3 comments:

Green said...

Hey, there's a reason "I gave at the office" became a cliche - because people really DO give elsewhere and then don't feel obligated to give at another time.

You have NOTHING to feel bad about. Think of it as, they're just letting you know of one other option for where you can give what you have to give. They don't meet YOUR criteria, it's not you who doesn't meet theirs.

Congrats to Em.

Heidi said...

I don't disagree with you and I hope this doesn't come off that way, but I hope I can maybe give you a little bit of a different perspective.

I think it correllates a little to your comment to the effect of you hope you don't get looked at as the cheap Jew for not giving to this particular cause. You don't want to be arbitrarily judged based on stereotypes, which is perfectly understandable. No one does.

I, myself, have spent my life hoping not to look like the poor, dirty kid who for some reason gets free lunch at school when all the other kids have to pay. Even though I think I stopped outwardly looking like that kid a long time ago, inside I may always think everyone sees me as that kid.

And getting used items as Christmas gifts would keep a kid who has that same feeling in the same exact place. Already, I think, this kid feels like he is not good enough and somehow because his parents don't make quite enough money, he doesn't measure up to his peers. Used gifts, no matter how great the condition, feed right into that.

Maybe it's also this: used gifts at Christmas seem more like charity than like gifts. Does that make sense at all? Like when "charity" becomes a negative word and not a positive one?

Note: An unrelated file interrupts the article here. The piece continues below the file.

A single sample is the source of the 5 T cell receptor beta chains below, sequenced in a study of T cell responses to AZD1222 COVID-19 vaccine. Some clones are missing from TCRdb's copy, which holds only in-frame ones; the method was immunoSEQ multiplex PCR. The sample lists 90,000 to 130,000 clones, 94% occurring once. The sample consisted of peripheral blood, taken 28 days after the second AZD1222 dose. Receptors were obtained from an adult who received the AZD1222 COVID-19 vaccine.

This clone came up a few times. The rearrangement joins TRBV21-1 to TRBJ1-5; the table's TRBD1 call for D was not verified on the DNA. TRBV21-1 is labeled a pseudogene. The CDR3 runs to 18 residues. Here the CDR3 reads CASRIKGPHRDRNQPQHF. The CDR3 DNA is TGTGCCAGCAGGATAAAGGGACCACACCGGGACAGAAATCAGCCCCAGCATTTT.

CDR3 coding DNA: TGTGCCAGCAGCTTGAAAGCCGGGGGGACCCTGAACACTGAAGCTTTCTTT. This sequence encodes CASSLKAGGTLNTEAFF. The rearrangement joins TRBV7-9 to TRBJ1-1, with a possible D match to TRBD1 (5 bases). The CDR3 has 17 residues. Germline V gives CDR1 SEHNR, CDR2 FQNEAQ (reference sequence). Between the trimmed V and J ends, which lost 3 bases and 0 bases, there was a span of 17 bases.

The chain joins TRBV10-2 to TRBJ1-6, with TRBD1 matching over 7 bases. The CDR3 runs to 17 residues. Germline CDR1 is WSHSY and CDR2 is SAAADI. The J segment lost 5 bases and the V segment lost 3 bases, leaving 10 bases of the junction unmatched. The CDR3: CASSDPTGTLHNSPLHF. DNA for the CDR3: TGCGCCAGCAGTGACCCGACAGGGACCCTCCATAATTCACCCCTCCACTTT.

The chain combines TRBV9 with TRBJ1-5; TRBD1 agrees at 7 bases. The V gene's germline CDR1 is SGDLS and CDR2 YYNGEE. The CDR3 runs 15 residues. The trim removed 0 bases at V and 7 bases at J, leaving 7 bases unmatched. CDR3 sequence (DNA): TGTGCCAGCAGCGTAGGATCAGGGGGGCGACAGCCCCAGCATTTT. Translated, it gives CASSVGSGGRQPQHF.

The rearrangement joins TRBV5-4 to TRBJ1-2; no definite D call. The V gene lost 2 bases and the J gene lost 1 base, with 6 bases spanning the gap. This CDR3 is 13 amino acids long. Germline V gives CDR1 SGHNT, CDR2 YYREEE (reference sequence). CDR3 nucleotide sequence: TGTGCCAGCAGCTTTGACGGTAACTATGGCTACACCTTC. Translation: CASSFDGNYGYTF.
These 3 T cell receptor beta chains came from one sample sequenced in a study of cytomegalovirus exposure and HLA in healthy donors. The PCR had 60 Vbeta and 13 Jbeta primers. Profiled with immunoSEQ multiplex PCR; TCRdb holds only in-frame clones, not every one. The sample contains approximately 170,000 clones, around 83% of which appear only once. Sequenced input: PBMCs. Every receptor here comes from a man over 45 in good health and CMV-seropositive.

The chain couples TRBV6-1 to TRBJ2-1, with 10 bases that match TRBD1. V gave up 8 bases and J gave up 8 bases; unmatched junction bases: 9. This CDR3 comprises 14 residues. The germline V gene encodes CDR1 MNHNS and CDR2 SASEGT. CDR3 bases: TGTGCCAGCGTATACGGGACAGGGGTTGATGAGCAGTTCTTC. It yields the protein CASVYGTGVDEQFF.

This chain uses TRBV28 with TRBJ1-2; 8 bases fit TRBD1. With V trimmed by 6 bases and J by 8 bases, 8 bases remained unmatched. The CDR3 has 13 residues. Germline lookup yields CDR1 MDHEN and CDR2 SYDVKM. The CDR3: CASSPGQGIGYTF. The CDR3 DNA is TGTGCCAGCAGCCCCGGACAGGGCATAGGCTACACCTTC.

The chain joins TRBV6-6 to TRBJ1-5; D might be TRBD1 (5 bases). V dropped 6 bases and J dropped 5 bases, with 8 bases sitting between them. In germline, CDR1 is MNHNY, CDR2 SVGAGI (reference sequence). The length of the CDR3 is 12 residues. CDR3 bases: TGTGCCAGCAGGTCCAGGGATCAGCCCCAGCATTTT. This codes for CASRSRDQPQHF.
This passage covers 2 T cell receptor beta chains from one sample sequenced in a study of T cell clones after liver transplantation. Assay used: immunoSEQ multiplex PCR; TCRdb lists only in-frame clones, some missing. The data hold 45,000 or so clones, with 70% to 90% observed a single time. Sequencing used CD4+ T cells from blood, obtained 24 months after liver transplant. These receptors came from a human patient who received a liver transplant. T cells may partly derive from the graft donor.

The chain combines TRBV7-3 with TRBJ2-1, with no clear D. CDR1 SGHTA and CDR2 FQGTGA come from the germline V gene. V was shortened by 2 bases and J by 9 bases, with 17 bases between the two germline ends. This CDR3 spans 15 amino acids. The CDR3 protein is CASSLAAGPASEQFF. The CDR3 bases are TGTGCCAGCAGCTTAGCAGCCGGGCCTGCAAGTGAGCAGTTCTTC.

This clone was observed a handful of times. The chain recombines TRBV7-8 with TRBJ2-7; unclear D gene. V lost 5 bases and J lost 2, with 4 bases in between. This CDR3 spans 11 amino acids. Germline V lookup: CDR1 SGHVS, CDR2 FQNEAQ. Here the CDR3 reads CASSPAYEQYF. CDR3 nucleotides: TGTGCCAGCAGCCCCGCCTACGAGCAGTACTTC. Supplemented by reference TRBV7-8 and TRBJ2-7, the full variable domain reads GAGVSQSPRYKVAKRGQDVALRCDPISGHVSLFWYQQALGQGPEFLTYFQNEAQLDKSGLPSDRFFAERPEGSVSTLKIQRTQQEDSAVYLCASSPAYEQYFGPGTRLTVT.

Another factor might be that Christmas in its essence is bright and shiny and new and hopeful. And as much as used things are perfectly acceptable, especially at other times of the year, when need is just need, they also feel -- to me (or the inner poor kid in me) -- like "just not good enough." Not like the toy or book isn't good enough, but like the kid isn't good enough to have deserved a new toy or book -- at Christmas, no less.

I don't think I'm doing a very good job of explaining this, and I one hundred percent respect your viewpoint, especially since you shop at thrift stores yourself. And maybe part of it is that I have a gentile's perspective on Christmas (having grown up celebrating an entirely secular sort of Christmas) and it kind of hasn't ever been your thing. (Ironically, I work for a Jewish non-profit agency now and really enjoy it.) But I hope I was able to give open up at least a slightly different perspective on the subject.

Meg said...

So hapy for Em!

Also glad you resolved the new vs old charitable contributions so we didn't have to debate it again. I wish there were more places besides the Goodwill store to take the gently used toys and books that are clogging my basement.